Isaac AsimovSecond Foundation
John WyndhamThe Day of the Triffids
George OrwellAnimal Farm
Aldous HuxleyBrave New World
H.G. WellsThe War of the Worlds

Now we come to the main event.

Top 100 sci-fi books.

Hold on to your butts.

  1. The Martian Chronicles by Ray Bradbury
  2. The Mote in God’s Eye by Larry Niven and Jerry Pournelle
  3. Chapterhouse: Dune by Frank Herbert
  4. Lady of Mazes by Karl Schroeder
  5. Inverted World by Christopher Priest
  6. Life, the Universe and Everything by Douglas Adams
  7. Dark Matter by Blake Crouch
  8. Grass by Sheri S. Tepper
  9. Olympos by Dan Simmons
  10. Absolution Gap by Alastair Reynolds
  1. The Drowned World by J.G. Ballard
  2. Starfish by Peter Watts
  3. I am Legend by Richard Matheson
  4. Snow Crash by Neal Stephenson
  5. Babel-17 by Samuel R. Delaney
  6. Dune Messiah by Frank Herbert
  7. The Fall of Hyperion by Dan Simmons
  8. The Naked Sun by Isaac Asimov
  9. UBIK by Philip K. Dick
  10. The Fifth Head of Cerberus by Gene Wolfe
  1. Roadside Picnic by Arkady and Boris Strugatsky
  2. Pandora’s Star by Peter F. Hamilton
  3. Use of Weapons by Iain M. Banks
  4. Aurora by Kim Stanley Robinson
  5. Stations of the Tide by Michael Swanwick
  6. Pushing Ice by Alastair Reynolds
  7. The Quantum Thief by Hannu Rajaniemi
  8. The Book of the Long Sun by Gene Wolfe
  9. Children of Time by Adrian Tchaikovsky
  10. Borne by Jeff VanderMeer
  1. The City and The City by China Mieville
  2. Revelation Space by Alastair Reynolds
  3. Sisyphean by Dempow Torishima
  4. VALIS by Philip K. Dick
  5. Way Station by Clifford D. Simak
  6. The Algebraist by Iain M. Banks
  7. Hard-boiled Wonderland and the End of the World by Haruki Murakami
  8. Cat’s Cradle by Kurt Vonnegut
  9. Radiance by Catherynne M. Valente
  10. The Three Stigmata of Palmer Eldrich by Philip K. Dick
  1. Rendezvous with Rama by Arthur C. Clarke
  2. The Futurological Congress by Stanislaw Lem
  3. The Diamond Age by Neal Stephenson
  4. The Urth of the New Sun by Gene Wolfe
  5. Children of Dune by Frank Herbert
  6. Empty Space: A Haunting by M. John Harrison
  7. Redemption Ark by Alastair Reynolds
  8. Death’s End by Cixin Liu
  9. Europe in Autumn by Dave Hutchinson
  10. Too Like the Lightning by Ada Palmer
  1. Ender’s Game by Orson Scott Card
  2. World War Z by Max Brooks
  3. The Left Hand of Darkness by Ursula K. LeGuin
  4. Accelerando by Charles Stross
  5. I, Robot by Isaac Asimov
  6. Excession by Iain M. Banks
  7. The Dispossessed by Ursula K. LeGuin
  8. Oryx and Crake by Margaret Atwood
  9. Cloud Atlas by David Mitchell
  10. Foundation by Isaac Asimov
  1. Surface Detail by Iain M. Banks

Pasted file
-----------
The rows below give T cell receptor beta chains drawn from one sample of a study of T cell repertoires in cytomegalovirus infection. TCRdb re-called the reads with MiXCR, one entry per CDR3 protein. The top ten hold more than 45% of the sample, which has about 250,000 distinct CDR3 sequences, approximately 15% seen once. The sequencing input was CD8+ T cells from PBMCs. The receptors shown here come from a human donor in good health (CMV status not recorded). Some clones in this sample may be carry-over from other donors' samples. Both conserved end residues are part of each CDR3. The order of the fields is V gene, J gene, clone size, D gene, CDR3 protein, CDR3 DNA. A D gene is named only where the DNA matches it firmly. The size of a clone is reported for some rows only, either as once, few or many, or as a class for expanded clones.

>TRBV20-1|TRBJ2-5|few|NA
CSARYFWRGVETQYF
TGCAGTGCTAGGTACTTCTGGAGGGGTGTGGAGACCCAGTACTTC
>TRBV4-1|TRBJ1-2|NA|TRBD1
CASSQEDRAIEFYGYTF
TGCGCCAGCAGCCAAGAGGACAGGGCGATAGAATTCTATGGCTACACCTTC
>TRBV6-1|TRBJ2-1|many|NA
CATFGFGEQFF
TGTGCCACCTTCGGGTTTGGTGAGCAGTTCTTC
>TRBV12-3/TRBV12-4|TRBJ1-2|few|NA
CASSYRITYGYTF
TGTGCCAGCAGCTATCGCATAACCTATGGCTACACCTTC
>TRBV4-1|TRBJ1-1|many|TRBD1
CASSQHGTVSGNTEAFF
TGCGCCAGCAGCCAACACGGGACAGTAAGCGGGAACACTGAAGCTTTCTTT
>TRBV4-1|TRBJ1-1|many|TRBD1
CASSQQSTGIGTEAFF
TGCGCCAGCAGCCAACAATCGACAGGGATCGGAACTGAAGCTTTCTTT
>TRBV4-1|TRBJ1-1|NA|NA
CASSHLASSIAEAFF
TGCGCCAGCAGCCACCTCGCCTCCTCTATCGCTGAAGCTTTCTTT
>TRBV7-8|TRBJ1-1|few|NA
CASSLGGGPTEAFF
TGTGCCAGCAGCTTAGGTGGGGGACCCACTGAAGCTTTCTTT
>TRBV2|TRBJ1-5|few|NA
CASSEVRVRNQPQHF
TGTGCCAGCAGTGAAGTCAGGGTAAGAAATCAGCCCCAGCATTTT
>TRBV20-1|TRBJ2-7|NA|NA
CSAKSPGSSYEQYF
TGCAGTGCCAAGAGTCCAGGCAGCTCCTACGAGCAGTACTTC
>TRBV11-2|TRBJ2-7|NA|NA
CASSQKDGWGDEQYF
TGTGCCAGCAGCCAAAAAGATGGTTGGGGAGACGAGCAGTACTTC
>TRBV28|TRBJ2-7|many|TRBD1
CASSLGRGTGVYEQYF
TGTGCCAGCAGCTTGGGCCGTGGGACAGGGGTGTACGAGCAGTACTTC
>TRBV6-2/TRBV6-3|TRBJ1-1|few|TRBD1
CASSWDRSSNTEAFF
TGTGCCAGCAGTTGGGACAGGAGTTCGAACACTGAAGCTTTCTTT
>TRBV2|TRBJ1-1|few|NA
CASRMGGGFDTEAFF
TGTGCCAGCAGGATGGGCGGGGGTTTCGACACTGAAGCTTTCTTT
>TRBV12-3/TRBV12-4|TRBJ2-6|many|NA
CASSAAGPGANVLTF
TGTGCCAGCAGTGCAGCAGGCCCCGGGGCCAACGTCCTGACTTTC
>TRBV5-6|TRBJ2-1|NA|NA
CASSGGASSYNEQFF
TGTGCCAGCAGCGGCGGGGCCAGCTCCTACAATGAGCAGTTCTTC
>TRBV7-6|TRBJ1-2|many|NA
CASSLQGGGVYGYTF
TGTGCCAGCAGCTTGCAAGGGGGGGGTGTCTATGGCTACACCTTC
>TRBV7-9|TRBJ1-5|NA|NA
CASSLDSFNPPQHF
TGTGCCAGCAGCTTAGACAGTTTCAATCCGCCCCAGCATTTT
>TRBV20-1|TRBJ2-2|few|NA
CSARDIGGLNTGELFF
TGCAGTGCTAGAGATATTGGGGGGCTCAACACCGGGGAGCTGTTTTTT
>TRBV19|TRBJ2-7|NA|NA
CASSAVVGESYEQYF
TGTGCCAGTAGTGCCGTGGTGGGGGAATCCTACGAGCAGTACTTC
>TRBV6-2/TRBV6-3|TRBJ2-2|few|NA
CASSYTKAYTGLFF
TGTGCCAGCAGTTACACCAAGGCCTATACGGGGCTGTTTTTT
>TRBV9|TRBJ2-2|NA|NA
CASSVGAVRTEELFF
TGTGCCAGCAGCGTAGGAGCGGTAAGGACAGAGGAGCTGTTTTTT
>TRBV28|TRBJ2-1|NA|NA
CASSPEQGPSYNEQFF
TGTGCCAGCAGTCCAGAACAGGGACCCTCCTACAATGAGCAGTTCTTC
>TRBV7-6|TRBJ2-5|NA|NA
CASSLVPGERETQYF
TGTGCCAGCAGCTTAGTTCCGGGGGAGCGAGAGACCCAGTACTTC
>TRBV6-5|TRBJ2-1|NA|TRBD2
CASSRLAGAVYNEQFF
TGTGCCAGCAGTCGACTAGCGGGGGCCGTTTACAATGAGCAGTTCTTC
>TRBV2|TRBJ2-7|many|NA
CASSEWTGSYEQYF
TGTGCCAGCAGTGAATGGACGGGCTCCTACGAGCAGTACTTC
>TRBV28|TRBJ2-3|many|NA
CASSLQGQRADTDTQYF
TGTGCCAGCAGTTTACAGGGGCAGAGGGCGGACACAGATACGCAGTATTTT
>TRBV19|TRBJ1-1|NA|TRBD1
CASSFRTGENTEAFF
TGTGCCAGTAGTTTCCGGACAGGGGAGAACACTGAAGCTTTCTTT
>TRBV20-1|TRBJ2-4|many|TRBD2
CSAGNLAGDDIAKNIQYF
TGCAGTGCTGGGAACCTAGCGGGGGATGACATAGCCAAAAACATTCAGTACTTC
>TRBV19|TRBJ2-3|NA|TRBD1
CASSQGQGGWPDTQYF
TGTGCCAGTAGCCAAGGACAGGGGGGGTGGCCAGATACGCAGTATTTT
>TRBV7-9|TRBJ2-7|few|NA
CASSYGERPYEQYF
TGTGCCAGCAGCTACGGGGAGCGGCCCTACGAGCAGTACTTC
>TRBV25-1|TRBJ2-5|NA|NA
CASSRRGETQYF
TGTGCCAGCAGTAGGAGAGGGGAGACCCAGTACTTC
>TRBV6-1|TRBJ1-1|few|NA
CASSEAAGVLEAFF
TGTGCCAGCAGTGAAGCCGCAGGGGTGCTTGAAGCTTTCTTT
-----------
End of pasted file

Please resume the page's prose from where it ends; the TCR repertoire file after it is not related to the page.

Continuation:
2. We by Yevgeny Zamyatin
  3. The Last and First Men by Olaf Stapledon
  4. The Rediscovery of Man by Cordwainer Smith
  5. The Restaurant at the End of the Universe by Douglas Adams
  6. The Cyberiad by Stanislaw Lem
  7. Nova Swing by M. John Harrison
  8. Speaker For the Dead by Orson Scott Card
  9. Engine Summer by John Crowley
  10. The Stars My Destination by Alfred Bester
  1. Ilium by Dan Simmons
  2. Replay by Ken Grimwood
  3. The Will To Battle by Ada Palmer
  4. Exhalation by Ted Chiang
  5. The Martian by Andy Weir
  6. Seveneves by Neal Stephenson
  7. God Emperor of Dune by Frank Herbert
  8. Flowers For Algernon by Daniel Keyes
  9. The Yiddish Policemen’s Union by Michael Chabon
  10. The Windup Girl by Paolo Bacigalupi
  1. House of Suns by Alastair Reynolds
  2. A Canticle for Leibowitz by Walter M. Miller Jr.
  3. Diaspora by Greg Egan
  4. Hyperion by Dan Simmons
  5. More Than Human by Theodore Sturgeon
  6. Never Let Me Go by Kazuo Ishiguro
  7. Seven Surrenders by Ada Palmer
  8. Cosmicomics by Italo Calvino
  9. Cryptonomicon by Neal Stephenson
  10. Light by M. John Harrison
  1. Altered Carbon by Richard K. Morgan
  2. Stories of Your Life and Others by Ted Chiang
  3. The Hitch Hiker’s Guide to the Galaxy by Douglas Adams
  4. Blindsight by Peter Watts
  5. Anathem by Neal Stephenson
  6. The Road by Cormac McCarthy
  7. Star Maker by Olaf Stapledon
  8. Nineteen Eighty-Four by George Orwell
  9. Dune by Frank Herbert
  10. The Book of the New Sun by Gene Wolfe

Notes:

The Book of the New Sun is actually 4 books but the sum is greater than its parts. The same goes for Iain M. Banks’ Culture series but since the books are bigger I rated them separately.

I wasn’t sure if Jeff VanderMeer’s Annihilation is SF. If so it would end up in the 30 range. Same goes for David Mitchell’s The Bone Clocks.

Now what do you think? Are there any essential works missing that my stupid person should pick up immediately?

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Review: M. John Harrison – Empty Space: A Haunting (2012)

8.5/10

Also in this series: